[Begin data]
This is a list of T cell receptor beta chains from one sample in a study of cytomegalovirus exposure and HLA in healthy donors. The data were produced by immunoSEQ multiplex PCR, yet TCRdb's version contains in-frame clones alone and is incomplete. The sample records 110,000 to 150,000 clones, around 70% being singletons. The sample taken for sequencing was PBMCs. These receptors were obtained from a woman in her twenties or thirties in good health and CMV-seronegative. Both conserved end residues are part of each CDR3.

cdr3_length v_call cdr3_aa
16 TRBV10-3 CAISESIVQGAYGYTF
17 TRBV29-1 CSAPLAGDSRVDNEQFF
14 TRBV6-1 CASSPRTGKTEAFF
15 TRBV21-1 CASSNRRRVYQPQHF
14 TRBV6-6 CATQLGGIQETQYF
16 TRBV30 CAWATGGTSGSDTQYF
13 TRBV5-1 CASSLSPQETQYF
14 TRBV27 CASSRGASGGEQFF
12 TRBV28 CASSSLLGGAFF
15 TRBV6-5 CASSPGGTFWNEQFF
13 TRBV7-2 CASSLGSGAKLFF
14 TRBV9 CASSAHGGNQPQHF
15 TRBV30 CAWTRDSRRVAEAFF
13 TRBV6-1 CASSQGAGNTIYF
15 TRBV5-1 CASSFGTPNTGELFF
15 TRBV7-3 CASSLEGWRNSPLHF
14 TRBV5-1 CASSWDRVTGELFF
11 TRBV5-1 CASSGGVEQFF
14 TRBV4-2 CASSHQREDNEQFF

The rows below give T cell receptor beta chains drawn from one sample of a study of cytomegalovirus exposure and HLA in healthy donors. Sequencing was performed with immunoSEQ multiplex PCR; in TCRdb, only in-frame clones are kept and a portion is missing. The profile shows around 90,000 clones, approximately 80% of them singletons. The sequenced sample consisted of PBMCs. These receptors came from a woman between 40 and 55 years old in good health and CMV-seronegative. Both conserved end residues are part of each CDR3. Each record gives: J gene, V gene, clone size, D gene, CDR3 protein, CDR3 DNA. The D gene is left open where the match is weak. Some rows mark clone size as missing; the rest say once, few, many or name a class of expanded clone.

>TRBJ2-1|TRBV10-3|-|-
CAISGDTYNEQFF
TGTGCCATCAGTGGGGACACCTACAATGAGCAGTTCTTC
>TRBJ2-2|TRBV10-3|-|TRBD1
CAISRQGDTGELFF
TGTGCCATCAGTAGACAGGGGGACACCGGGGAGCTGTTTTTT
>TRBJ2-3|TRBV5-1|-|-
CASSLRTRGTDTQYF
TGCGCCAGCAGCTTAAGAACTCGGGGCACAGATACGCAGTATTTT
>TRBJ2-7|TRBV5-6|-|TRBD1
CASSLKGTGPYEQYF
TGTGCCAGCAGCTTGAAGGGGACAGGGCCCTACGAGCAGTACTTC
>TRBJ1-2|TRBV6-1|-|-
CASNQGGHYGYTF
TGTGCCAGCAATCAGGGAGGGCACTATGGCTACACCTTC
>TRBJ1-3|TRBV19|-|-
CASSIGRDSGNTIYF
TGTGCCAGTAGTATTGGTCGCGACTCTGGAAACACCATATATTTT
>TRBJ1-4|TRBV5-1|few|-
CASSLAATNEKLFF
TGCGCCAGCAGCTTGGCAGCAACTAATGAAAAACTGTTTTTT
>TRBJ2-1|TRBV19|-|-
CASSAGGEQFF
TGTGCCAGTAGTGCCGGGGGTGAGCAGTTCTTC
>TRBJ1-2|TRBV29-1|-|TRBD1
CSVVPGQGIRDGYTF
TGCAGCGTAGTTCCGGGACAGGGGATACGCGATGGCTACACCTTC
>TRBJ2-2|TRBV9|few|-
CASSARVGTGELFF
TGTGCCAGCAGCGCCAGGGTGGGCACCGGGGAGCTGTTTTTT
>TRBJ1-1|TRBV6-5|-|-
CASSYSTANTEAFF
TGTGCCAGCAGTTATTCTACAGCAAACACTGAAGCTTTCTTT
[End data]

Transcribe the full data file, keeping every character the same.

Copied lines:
This is a list of T cell receptor beta chains from one sample in a study of cytomegalovirus exposure and HLA in healthy donors. The data were produced by immunoSEQ multiplex PCR, yet TCRdb's version contains in-frame clones alone and is incomplete. The sample records 110,000 to 150,000 clones, around 70% being singletons. The sample taken for sequencing was PBMCs. These receptors were obtained from a woman in her twenties or thirties in good health and CMV-seronegative. Both conserved end residues are part of each CDR3.

cdr3_length v_call cdr3_aa
16 TRBV10-3 CAISESIVQGAYGYTF
17 TRBV29-1 CSAPLAGDSRVDNEQFF
14 TRBV6-1 CASSPRTGKTEAFF
15 TRBV21-1 CASSNRRRVYQPQHF
14 TRBV6-6 CATQLGGIQETQYF
16 TRBV30 CAWATGGTSGSDTQYF
13 TRBV5-1 CASSLSPQETQYF
14 TRBV27 CASSRGASGGEQFF
12 TRBV28 CASSSLLGGAFF
15 TRBV6-5 CASSPGGTFWNEQFF
13 TRBV7-2 CASSLGSGAKLFF
14 TRBV9 CASSAHGGNQPQHF
15 TRBV30 CAWTRDSRRVAEAFF
13 TRBV6-1 CASSQGAGNTIYF
15 TRBV5-1 CASSFGTPNTGELFF
15 TRBV7-3 CASSLEGWRNSPLHF
14 TRBV5-1 CASSWDRVTGELFF
11 TRBV5-1 CASSGGVEQFF
14 TRBV4-2 CASSHQREDNEQFF

The rows below give T cell receptor beta chains drawn from one sample of a study of cytomegalovirus exposure and HLA in healthy donors. Sequencing was performed with immunoSEQ multiplex PCR; in TCRdb, only in-frame clones are kept and a portion is missing. The profile shows around 90,000 clones, approximately 80% of them singletons. The sequenced sample consisted of PBMCs. These receptors came from a woman between 40 and 55 years old in good health and CMV-seronegative. Both conserved end residues are part of each CDR3. Each record gives: J gene, V gene, clone size, D gene, CDR3 protein, CDR3 DNA. The D gene is left open where the match is weak. Some rows mark clone size as missing; the rest say once, few, many or name a class of expanded clone.

>TRBJ2-1|TRBV10-3|-|-
CAISGDTYNEQFF
TGTGCCATCAGTGGGGACACCTACAATGAGCAGTTCTTC
>TRBJ2-2|TRBV10-3|-|TRBD1
CAISRQGDTGELFF
TGTGCCATCAGTAGACAGGGGGACACCGGGGAGCTGTTTTTT
>TRBJ2-3|TRBV5-1|-|-
CASSLRTRGTDTQYF
TGCGCCAGCAGCTTAAGAACTCGGGGCACAGATACGCAGTATTTT
>TRBJ2-7|TRBV5-6|-|TRBD1
CASSLKGTGPYEQYF
TGTGCCAGCAGCTTGAAGGGGACAGGGCCCTACGAGCAGTACTTC
>TRBJ1-2|TRBV6-1|-|-
CASNQGGHYGYTF
TGTGCCAGCAATCAGGGAGGGCACTATGGCTACACCTTC
>TRBJ1-3|TRBV19|-|-
CASSIGRDSGNTIYF
TGTGCCAGTAGTATTGGTCGCGACTCTGGAAACACCATATATTTT
>TRBJ1-4|TRBV5-1|few|-
CASSLAATNEKLFF
TGCGCCAGCAGCTTGGCAGCAACTAATGAAAAACTGTTTTTT
>TRBJ2-1|TRBV19|-|-
CASSAGGEQFF
TGTGCCAGTAGTGCCGGGGGTGAGCAGTTCTTC
>TRBJ1-2|TRBV29-1|-|TRBD1
CSVVPGQGIRDGYTF
TGCAGCGTAGTTCCGGGACAGGGGATACGCGATGGCTACACCTTC
>TRBJ2-2|TRBV9|few|-
CASSARVGTGELFF
TGTGCCAGCAGCGCCAGGGTGGGCACCGGGGAGCTGTTTTTT
>TRBJ1-1|TRBV6-5|-|-
CASSYSTANTEAFF
TGTGCCAGCAGTTATTCTACAGCAAACACTGAAGCTTTCTTT